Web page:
TEACHERS’ ATTITUDES TOWARDS (THE ALIGNMENT BETWEEN) GRAMMAR IN THE L1 LANGUAGE CURRICULA OF PRIMARY AND SECONDARY EDUCATION
In recent years, Dutch grammar education (L1) in Flemish primary (PE) as well as secondary education (SE) has been the subject of much debate. Research into the grammatical knowledge of students in SE (n=359) suggests that their knowledge falls short of the final attainment targets (Van Vooren and Devos, 2008; Devos and Van Vooren, 2010).
Additional research now tries to pinpoint the reasons underlying this trend, focusing on the attitude of teachers, which, according to Borg (2012), is an ‘understudied’ aspect of language teaching. This research, centring around L1 teachers of Dutch in SE (n=255) and PE (n=318), applies two methodological instruments: a 5-point Likert-scale attitude questionnaire (Clason and Dormody, 1994; Maurer and Andrews, 2000), and teacher interviews. Teacher variables include gender, years of classroom experience, school type and school grade.
The research in SE reveals that, in general:
(1) teachers’ attitudes correlate with students’ performances, in that 52% of the teachers are rather pessimistic about their students’ level of grammatical proficiency,
(2) 76% of them believe that the general level of language proficiency has dropped in recent years and (3) 47% of the teachers are of the opinion that grammar education is a poor relation in the Dutch language curriculum, especially with a view to learning foreign languages.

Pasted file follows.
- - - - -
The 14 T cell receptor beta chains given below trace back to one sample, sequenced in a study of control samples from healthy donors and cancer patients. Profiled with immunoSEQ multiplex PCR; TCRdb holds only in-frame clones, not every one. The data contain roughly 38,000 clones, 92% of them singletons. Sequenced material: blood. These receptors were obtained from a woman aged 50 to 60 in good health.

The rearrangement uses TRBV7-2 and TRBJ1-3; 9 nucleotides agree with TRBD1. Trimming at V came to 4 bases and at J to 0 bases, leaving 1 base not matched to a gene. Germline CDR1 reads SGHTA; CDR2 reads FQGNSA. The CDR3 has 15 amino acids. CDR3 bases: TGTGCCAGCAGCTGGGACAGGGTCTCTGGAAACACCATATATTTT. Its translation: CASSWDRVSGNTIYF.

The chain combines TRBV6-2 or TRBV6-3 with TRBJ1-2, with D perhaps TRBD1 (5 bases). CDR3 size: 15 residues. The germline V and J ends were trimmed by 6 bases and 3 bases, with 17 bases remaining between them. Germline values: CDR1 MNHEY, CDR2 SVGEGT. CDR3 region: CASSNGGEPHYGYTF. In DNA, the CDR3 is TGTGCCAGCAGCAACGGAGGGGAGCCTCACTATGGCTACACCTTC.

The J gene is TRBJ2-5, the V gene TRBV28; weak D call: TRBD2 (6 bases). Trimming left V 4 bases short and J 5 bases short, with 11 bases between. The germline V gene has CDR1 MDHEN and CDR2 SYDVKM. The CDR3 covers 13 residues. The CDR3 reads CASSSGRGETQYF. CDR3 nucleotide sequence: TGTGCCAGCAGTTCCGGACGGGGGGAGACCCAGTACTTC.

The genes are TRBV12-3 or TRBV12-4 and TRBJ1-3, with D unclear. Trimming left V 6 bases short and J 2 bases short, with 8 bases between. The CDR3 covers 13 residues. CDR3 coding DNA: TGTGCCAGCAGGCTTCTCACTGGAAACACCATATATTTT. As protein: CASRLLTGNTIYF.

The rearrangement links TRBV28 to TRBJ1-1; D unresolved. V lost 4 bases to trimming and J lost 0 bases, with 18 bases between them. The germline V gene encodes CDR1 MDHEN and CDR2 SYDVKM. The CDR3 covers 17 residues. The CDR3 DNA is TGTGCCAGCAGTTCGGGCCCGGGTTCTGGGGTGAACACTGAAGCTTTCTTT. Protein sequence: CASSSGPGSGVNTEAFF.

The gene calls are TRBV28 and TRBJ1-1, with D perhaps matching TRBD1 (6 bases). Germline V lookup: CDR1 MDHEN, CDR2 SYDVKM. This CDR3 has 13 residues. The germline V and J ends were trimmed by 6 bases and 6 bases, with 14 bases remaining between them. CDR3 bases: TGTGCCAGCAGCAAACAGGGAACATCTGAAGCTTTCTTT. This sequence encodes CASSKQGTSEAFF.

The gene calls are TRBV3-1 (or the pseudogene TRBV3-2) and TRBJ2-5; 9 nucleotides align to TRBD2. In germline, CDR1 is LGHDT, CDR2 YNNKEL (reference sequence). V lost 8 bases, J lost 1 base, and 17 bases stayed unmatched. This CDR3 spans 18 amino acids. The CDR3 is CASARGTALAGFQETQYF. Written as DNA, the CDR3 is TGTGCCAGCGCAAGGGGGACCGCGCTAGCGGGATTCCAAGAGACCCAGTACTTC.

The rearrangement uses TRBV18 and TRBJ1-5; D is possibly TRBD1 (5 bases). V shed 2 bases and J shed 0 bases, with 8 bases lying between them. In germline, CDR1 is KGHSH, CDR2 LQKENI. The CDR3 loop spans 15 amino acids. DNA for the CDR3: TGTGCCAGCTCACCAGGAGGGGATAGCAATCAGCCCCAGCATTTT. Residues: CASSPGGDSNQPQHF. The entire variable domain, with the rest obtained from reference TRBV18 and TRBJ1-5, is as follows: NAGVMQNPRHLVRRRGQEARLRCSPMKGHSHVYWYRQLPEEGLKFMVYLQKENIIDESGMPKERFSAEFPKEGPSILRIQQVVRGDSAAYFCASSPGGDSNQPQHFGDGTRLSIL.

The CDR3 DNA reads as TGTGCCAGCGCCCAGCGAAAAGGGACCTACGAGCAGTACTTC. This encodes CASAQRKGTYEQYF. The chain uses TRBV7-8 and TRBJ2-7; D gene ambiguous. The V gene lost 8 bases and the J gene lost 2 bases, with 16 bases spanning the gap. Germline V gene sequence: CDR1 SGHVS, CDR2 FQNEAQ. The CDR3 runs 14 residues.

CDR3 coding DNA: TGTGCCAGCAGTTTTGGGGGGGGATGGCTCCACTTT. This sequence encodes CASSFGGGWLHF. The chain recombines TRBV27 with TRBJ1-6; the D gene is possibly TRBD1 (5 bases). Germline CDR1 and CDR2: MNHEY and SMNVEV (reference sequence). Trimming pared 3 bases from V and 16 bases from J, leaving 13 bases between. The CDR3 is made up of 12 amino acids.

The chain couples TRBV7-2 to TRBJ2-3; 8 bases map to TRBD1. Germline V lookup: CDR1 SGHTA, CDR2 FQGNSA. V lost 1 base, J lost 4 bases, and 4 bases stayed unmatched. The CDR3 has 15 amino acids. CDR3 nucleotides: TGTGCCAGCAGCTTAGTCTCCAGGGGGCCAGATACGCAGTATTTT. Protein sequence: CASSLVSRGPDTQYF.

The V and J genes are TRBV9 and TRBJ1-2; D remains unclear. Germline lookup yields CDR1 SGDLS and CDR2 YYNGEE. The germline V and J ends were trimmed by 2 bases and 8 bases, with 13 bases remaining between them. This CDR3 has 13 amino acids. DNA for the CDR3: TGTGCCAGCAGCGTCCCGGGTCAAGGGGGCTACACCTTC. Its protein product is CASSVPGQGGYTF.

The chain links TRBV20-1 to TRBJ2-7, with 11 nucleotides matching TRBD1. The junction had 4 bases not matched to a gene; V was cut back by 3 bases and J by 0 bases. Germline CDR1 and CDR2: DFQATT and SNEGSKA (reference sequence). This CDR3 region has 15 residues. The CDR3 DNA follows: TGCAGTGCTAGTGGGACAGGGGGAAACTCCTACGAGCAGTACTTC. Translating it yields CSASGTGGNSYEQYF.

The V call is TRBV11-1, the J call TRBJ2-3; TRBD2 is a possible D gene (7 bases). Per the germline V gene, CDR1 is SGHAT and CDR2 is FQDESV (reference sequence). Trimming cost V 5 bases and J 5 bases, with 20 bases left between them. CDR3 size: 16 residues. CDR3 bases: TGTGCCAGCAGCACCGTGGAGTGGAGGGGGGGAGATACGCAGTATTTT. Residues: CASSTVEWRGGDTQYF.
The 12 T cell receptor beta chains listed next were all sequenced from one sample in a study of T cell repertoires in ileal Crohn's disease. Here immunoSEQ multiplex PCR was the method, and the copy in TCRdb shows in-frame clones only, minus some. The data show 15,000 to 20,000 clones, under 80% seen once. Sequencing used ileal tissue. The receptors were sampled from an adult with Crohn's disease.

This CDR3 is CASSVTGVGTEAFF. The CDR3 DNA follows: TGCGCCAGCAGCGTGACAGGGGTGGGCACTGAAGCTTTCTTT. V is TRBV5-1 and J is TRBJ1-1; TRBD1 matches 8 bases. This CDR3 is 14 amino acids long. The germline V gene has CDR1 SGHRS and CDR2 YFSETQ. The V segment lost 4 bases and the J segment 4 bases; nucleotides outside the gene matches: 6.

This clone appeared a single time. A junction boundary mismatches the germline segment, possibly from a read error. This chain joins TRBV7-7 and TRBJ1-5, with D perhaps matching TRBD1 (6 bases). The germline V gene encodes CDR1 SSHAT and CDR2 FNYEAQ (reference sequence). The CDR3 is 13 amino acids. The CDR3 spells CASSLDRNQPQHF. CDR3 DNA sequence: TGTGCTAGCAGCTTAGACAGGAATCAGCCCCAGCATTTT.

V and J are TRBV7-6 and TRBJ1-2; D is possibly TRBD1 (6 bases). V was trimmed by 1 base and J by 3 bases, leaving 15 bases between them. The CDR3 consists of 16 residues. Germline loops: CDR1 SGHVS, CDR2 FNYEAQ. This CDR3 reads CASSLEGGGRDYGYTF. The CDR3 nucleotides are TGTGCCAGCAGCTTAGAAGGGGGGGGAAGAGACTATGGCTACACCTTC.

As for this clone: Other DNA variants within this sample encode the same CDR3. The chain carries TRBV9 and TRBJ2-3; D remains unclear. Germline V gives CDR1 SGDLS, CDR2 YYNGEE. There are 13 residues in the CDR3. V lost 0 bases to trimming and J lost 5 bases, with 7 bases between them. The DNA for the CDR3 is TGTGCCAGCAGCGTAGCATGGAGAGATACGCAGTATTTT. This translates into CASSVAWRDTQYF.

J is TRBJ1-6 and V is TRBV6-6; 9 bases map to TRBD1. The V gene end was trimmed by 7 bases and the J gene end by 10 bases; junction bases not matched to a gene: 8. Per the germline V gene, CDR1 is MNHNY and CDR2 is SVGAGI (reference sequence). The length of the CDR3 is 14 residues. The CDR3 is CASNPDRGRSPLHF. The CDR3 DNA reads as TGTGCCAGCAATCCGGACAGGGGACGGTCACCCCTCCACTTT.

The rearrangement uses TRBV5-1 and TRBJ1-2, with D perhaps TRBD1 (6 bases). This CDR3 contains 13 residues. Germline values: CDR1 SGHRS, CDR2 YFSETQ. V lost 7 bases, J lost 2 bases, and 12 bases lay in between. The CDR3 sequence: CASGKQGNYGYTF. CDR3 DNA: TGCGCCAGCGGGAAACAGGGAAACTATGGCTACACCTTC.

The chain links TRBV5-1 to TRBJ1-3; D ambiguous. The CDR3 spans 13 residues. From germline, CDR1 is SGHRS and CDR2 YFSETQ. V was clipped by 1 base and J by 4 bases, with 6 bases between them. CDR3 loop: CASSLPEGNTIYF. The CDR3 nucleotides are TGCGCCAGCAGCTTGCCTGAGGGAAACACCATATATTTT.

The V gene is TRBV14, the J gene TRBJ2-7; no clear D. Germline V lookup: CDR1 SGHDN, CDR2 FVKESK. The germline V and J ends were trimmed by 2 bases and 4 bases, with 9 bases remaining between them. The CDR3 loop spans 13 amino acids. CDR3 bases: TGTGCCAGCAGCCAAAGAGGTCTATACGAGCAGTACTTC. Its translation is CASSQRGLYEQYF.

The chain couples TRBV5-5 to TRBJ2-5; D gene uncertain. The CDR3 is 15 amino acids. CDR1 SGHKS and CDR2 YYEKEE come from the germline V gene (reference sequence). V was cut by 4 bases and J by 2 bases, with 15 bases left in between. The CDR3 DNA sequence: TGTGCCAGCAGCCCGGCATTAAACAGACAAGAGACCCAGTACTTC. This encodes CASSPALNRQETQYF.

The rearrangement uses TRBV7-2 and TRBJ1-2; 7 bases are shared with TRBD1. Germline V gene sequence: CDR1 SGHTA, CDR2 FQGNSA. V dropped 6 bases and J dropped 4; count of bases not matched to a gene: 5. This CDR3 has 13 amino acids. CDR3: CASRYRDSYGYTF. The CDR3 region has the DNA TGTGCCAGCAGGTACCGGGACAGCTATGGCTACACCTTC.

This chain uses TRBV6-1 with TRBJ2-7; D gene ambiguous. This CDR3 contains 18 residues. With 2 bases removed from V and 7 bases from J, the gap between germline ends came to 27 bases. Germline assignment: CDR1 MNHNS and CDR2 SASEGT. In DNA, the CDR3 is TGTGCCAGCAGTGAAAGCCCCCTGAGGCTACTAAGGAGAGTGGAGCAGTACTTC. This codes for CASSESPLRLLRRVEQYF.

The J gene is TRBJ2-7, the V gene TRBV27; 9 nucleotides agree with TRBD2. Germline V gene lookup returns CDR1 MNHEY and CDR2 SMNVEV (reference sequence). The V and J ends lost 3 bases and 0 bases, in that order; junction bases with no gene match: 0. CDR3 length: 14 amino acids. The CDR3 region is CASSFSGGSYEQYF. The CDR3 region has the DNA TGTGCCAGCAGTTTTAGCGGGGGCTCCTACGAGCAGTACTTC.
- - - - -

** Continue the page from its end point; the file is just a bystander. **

The second study conducted in PE shows that, in general,
(1) 75% of the teachers think that their students’ general level of language proficiency has declined,
(2) 71% of them want to spend more time on grammar than the curriculum prescribes,
(3) 80% of the teachers believe that Dutch grammar in PE is insufficiently aligned with Dutch grammar in SE and
(4) 81% of them are of the opinion that Dutch grammar instruction is out of step with foreign language grammar instruction.
One of the major problems this attitude study reveals, concerns the poor alignment between grammar in the Dutch language curricula of PE and SE. The majority (62%) of the teachers in PE, for instance, are completely oblivious to Dutch language expectations in the 1st year of SE. Additionally, 70% of them feel there is little, if any, interaction between teachers in PE and SE about the instruction of Dutch. Supporting this statement, the majority (63%) of the teachers in SE share this opinion. This perceived problematic alignment between grammar in the Dutch language curricula of PE and SE may have major implications for (future) curriculum design (Fullan, 2007).
 Borg, Simon (2012), Current approaches to language teacher cognition research: A methodological analysis. In: R. Barnard and A. Burns (eds.), Researching language teacher cognition and practice: International case studies. Bristol: Multilingual Matters, pp. 11-29.
 Clason, Dennis L. and Thomas J. Dormody (1991), Analyzing Data Measured by Individual Likert-Type Items. In: Journal of Agricultural Education, 35-4, pp. 31-35.
 Devos, Filip and Valerie Van Vooren (2010), Een correlatief onderzoek naar de kennis van spelling bij laatstejaarsleerlingen ASO en VWO. In: Logopedie, 23-3, pp. 63-68.
 Fullan, Michael (2007), The New Meaning of Educational Change. New York: Routledge.
 Maurer, T.J. and K.D. Andrews (2000), Traditional, Likert and Simplified Measures of Self-efficacy. In: Educational and Psychological Measurement, 60-6, pp. 965–973.
 Van Vooren, Valerie and Filip Devos (2008), Grammaticaonderwijs: het oude zeer. In: Over taal, 47-4, pp. 90-92.